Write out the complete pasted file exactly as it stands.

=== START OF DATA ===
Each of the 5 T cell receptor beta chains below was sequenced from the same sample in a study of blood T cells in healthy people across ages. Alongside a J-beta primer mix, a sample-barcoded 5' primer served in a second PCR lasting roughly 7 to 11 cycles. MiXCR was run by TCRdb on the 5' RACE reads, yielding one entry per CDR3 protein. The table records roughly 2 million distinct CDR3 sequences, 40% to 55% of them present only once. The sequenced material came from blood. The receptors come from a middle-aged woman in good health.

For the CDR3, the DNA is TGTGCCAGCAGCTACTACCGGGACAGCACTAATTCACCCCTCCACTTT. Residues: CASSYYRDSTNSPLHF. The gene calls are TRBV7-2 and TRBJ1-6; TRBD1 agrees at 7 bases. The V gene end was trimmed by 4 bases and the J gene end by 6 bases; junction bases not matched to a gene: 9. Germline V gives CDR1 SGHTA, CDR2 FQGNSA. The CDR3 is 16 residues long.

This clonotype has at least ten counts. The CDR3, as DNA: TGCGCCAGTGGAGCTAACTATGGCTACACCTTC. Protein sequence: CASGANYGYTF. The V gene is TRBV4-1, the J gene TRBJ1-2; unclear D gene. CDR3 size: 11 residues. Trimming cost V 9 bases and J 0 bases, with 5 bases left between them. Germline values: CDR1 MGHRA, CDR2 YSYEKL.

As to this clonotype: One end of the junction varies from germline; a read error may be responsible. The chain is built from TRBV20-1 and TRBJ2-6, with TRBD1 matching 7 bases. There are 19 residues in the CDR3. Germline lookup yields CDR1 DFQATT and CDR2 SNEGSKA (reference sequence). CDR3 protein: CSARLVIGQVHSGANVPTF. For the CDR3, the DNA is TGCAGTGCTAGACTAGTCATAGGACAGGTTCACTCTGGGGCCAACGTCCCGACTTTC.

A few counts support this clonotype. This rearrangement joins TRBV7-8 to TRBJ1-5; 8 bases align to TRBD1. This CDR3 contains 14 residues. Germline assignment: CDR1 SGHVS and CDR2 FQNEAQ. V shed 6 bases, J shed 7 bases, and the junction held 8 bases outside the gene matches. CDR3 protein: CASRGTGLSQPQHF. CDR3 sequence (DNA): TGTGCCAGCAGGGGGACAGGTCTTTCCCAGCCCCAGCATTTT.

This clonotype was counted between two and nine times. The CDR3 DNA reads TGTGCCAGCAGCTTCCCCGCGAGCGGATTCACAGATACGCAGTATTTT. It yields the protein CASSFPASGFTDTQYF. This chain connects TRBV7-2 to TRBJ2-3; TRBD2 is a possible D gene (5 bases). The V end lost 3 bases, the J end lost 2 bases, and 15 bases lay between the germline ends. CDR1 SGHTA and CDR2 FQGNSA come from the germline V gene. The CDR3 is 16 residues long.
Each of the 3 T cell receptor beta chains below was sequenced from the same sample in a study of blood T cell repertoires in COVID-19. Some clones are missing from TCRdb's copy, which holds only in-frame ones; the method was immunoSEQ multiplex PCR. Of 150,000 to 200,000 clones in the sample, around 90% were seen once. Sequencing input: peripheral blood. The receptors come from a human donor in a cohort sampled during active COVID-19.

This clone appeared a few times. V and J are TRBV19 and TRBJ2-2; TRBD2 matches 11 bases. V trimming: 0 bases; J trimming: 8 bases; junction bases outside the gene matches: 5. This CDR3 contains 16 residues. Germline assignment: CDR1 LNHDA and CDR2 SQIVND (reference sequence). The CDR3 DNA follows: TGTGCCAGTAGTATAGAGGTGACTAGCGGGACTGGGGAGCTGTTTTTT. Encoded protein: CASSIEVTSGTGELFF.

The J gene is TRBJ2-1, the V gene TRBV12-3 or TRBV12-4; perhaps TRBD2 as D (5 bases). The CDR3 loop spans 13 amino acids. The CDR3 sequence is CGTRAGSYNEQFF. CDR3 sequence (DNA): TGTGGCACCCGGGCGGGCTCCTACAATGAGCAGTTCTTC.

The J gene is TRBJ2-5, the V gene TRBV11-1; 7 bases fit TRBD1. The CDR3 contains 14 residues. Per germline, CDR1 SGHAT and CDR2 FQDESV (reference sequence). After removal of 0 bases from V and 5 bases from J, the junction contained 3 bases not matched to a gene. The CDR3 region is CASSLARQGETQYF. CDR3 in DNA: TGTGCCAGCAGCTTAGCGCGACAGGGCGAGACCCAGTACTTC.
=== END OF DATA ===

Each of the 5 T cell receptor beta chains below was sequenced from the same sample in a study of blood T cells in healthy people across ages. Alongside a J-beta primer mix, a sample-barcoded 5' primer served in a second PCR lasting roughly 7 to 11 cycles. MiXCR was run by TCRdb on the 5' RACE reads, yielding one entry per CDR3 protein. The table records roughly 2 million distinct CDR3 sequences, 40% to 55% of them present only once. The sequenced material came from blood. The receptors come from a middle-aged woman in good health.

For the CDR3, the DNA is TGTGCCAGCAGCTACTACCGGGACAGCACTAATTCACCCCTCCACTTT. Residues: CASSYYRDSTNSPLHF. The gene calls are TRBV7-2 and TRBJ1-6; TRBD1 agrees at 7 bases. The V gene end was trimmed by 4 bases and the J gene end by 6 bases; junction bases not matched to a gene: 9. Germline V gives CDR1 SGHTA, CDR2 FQGNSA. The CDR3 is 16 residues long.

This clonotype has at least ten counts. The CDR3, as DNA: TGCGCCAGTGGAGCTAACTATGGCTACACCTTC. Protein sequence: CASGANYGYTF. The V gene is TRBV4-1, the J gene TRBJ1-2; unclear D gene. CDR3 size: 11 residues. Trimming cost V 9 bases and J 0 bases, with 5 bases left between them. Germline values: CDR1 MGHRA, CDR2 YSYEKL.

As to this clonotype: One end of the junction varies from germline; a read error may be responsible. The chain is built from TRBV20-1 and TRBJ2-6, with TRBD1 matching 7 bases. There are 19 residues in the CDR3. Germline lookup yields CDR1 DFQATT and CDR2 SNEGSKA (reference sequence). CDR3 protein: CSARLVIGQVHSGANVPTF. For the CDR3, the DNA is TGCAGTGCTAGACTAGTCATAGGACAGGTTCACTCTGGGGCCAACGTCCCGACTTTC.

A few counts support this clonotype. This rearrangement joins TRBV7-8 to TRBJ1-5; 8 bases align to TRBD1. This CDR3 contains 14 residues. Germline assignment: CDR1 SGHVS and CDR2 FQNEAQ. V shed 6 bases, J shed 7 bases, and the junction held 8 bases outside the gene matches. CDR3 protein: CASRGTGLSQPQHF. CDR3 sequence (DNA): TGTGCCAGCAGGGGGACAGGTCTTTCCCAGCCCCAGCATTTT.

This clonotype was counted between two and nine times. The CDR3 DNA reads TGTGCCAGCAGCTTCCCCGCGAGCGGATTCACAGATACGCAGTATTTT. It yields the protein CASSFPASGFTDTQYF. This chain connects TRBV7-2 to TRBJ2-3; TRBD2 is a possible D gene (5 bases). The V end lost 3 bases, the J end lost 2 bases, and 15 bases lay between the germline ends. CDR1 SGHTA and CDR2 FQGNSA come from the germline V gene. The CDR3 is 16 residues long.
Each of the 3 T cell receptor beta chains below was sequenced from the same sample in a study of blood T cell repertoires in COVID-19. Some clones are missing from TCRdb's copy, which holds only in-frame ones; the method was immunoSEQ multiplex PCR. Of 150,000 to 200,000 clones in the sample, around 90% were seen once. Sequencing input: peripheral blood. The receptors come from a human donor in a cohort sampled during active COVID-19.

This clone appeared a few times. V and J are TRBV19 and TRBJ2-2; TRBD2 matches 11 bases. V trimming: 0 bases; J trimming: 8 bases; junction bases outside the gene matches: 5. This CDR3 contains 16 residues. Germline assignment: CDR1 LNHDA and CDR2 SQIVND (reference sequence). The CDR3 DNA follows: TGTGCCAGTAGTATAGAGGTGACTAGCGGGACTGGGGAGCTGTTTTTT. Encoded protein: CASSIEVTSGTGELFF.

The J gene is TRBJ2-1, the V gene TRBV12-3 or TRBV12-4; perhaps TRBD2 as D (5 bases). The CDR3 loop spans 13 amino acids. The CDR3 sequence is CGTRAGSYNEQFF. CDR3 sequence (DNA): TGTGGCACCCGGGCGGGCTCCTACAATGAGCAGTTCTTC.

The J gene is TRBJ2-5, the V gene TRBV11-1; 7 bases fit TRBD1. The CDR3 contains 14 residues. Per germline, CDR1 SGHAT and CDR2 FQDESV (reference sequence). After removal of 0 bases from V and 5 bases from J, the junction contained 3 bases not matched to a gene. The CDR3 region is CASSLARQGETQYF. CDR3 in DNA: TGTGCCAGCAGCTTAGCGCGACAGGGCGAGACCCAGTACTTC.